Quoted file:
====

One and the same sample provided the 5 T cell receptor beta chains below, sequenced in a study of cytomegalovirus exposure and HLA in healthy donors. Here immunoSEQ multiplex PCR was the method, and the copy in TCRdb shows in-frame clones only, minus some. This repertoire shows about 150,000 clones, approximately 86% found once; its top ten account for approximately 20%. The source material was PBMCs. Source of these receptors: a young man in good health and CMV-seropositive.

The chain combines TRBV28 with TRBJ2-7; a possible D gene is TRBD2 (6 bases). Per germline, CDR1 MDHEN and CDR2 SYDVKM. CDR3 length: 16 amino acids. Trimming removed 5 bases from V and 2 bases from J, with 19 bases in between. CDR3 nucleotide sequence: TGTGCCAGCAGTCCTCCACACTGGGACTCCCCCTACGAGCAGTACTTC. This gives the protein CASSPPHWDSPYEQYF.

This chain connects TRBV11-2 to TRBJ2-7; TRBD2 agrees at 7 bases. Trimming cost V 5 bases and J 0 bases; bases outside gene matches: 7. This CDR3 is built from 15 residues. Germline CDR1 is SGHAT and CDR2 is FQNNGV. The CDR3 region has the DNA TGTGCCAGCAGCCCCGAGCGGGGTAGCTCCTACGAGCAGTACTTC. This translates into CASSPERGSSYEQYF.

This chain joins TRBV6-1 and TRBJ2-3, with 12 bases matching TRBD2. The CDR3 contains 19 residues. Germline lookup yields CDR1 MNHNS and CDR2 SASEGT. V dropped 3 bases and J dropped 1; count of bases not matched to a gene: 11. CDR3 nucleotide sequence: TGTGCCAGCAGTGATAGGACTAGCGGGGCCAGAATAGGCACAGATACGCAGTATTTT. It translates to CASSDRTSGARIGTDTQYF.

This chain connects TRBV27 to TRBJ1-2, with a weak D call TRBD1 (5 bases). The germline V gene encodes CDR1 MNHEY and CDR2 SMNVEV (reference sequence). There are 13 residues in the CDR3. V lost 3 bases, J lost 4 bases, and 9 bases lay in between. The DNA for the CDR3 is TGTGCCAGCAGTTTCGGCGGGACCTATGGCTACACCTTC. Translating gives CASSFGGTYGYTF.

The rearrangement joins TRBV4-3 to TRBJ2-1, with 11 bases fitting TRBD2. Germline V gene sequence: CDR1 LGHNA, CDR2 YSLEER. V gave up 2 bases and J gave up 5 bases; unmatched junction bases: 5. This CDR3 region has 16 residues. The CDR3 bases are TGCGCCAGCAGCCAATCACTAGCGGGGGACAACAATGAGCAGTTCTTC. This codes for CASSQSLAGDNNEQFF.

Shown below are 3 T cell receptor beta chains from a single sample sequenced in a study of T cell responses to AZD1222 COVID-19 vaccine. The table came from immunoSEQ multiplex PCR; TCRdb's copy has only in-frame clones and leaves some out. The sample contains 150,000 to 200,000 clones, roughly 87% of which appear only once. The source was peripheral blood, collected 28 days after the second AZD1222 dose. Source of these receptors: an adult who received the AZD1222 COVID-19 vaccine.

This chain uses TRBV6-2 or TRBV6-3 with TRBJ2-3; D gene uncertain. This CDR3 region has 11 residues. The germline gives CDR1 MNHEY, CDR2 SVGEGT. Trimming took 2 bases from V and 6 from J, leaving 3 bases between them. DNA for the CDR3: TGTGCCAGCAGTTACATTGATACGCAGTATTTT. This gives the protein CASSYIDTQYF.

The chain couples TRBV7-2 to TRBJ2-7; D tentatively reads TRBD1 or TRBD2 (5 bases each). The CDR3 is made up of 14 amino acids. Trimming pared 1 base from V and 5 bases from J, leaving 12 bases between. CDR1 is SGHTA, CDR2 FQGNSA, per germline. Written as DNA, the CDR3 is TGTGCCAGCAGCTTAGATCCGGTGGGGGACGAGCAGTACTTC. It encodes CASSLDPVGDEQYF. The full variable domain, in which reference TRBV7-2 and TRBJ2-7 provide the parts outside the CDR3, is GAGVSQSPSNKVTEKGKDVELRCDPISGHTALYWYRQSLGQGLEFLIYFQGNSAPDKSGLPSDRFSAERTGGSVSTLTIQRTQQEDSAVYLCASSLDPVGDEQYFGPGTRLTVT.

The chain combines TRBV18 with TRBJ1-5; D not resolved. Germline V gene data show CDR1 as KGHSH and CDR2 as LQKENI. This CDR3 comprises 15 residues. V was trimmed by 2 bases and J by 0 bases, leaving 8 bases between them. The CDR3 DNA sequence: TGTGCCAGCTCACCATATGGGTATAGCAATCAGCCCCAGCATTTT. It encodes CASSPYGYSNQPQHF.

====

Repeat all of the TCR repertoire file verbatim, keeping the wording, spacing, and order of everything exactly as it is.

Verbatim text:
One and the same sample provided the 5 T cell receptor beta chains below, sequenced in a study of cytomegalovirus exposure and HLA in healthy donors. Here immunoSEQ multiplex PCR was the method, and the copy in TCRdb shows in-frame clones only, minus some. This repertoire shows about 150,000 clones, approximately 86% found once; its top ten account for approximately 20%. The source material was PBMCs. Source of these receptors: a young man in good health and CMV-seropositive.

The chain combines TRBV28 with TRBJ2-7; a possible D gene is TRBD2 (6 bases). Per germline, CDR1 MDHEN and CDR2 SYDVKM. CDR3 length: 16 amino acids. Trimming removed 5 bases from V and 2 bases from J, with 19 bases in between. CDR3 nucleotide sequence: TGTGCCAGCAGTCCTCCACACTGGGACTCCCCCTACGAGCAGTACTTC. This gives the protein CASSPPHWDSPYEQYF.

This chain connects TRBV11-2 to TRBJ2-7; TRBD2 agrees at 7 bases. Trimming cost V 5 bases and J 0 bases; bases outside gene matches: 7. This CDR3 is built from 15 residues. Germline CDR1 is SGHAT and CDR2 is FQNNGV. The CDR3 region has the DNA TGTGCCAGCAGCCCCGAGCGGGGTAGCTCCTACGAGCAGTACTTC. This translates into CASSPERGSSYEQYF.

This chain joins TRBV6-1 and TRBJ2-3, with 12 bases matching TRBD2. The CDR3 contains 19 residues. Germline lookup yields CDR1 MNHNS and CDR2 SASEGT. V dropped 3 bases and J dropped 1; count of bases not matched to a gene: 11. CDR3 nucleotide sequence: TGTGCCAGCAGTGATAGGACTAGCGGGGCCAGAATAGGCACAGATACGCAGTATTTT. It translates to CASSDRTSGARIGTDTQYF.

This chain connects TRBV27 to TRBJ1-2, with a weak D call TRBD1 (5 bases). The germline V gene encodes CDR1 MNHEY and CDR2 SMNVEV (reference sequence). There are 13 residues in the CDR3. V lost 3 bases, J lost 4 bases, and 9 bases lay in between. The DNA for the CDR3 is TGTGCCAGCAGTTTCGGCGGGACCTATGGCTACACCTTC. Translating gives CASSFGGTYGYTF.

The rearrangement joins TRBV4-3 to TRBJ2-1, with 11 bases fitting TRBD2. Germline V gene sequence: CDR1 LGHNA, CDR2 YSLEER. V gave up 2 bases and J gave up 5 bases; unmatched junction bases: 5. This CDR3 region has 16 residues. The CDR3 bases are TGCGCCAGCAGCCAATCACTAGCGGGGGACAACAATGAGCAGTTCTTC. This codes for CASSQSLAGDNNEQFF.

Shown below are 3 T cell receptor beta chains from a single sample sequenced in a study of T cell responses to AZD1222 COVID-19 vaccine. The table came from immunoSEQ multiplex PCR; TCRdb's copy has only in-frame clones and leaves some out. The sample contains 150,000 to 200,000 clones, roughly 87% of which appear only once. The source was peripheral blood, collected 28 days after the second AZD1222 dose. Source of these receptors: an adult who received the AZD1222 COVID-19 vaccine.

This chain uses TRBV6-2 or TRBV6-3 with TRBJ2-3; D gene uncertain. This CDR3 region has 11 residues. The germline gives CDR1 MNHEY, CDR2 SVGEGT. Trimming took 2 bases from V and 6 from J, leaving 3 bases between them. DNA for the CDR3: TGTGCCAGCAGTTACATTGATACGCAGTATTTT. This gives the protein CASSYIDTQYF.

The chain couples TRBV7-2 to TRBJ2-7; D tentatively reads TRBD1 or TRBD2 (5 bases each). The CDR3 is made up of 14 amino acids. Trimming pared 1 base from V and 5 bases from J, leaving 12 bases between. CDR1 is SGHTA, CDR2 FQGNSA, per germline. Written as DNA, the CDR3 is TGTGCCAGCAGCTTAGATCCGGTGGGGGACGAGCAGTACTTC. It encodes CASSLDPVGDEQYF. The full variable domain, in which reference TRBV7-2 and TRBJ2-7 provide the parts outside the CDR3, is GAGVSQSPSNKVTEKGKDVELRCDPISGHTALYWYRQSLGQGLEFLIYFQGNSAPDKSGLPSDRFSAERTGGSVSTLTIQRTQQEDSAVYLCASSLDPVGDEQYFGPGTRLTVT.

The chain combines TRBV18 with TRBJ1-5; D not resolved. Germline V gene data show CDR1 as KGHSH and CDR2 as LQKENI. This CDR3 comprises 15 residues. V was trimmed by 2 bases and J by 0 bases, leaving 8 bases between them. The CDR3 DNA sequence: TGTGCCAGCTCACCATATGGGTATAGCAATCAGCCCCAGCATTTT. It encodes CASSPYGYSNQPQHF.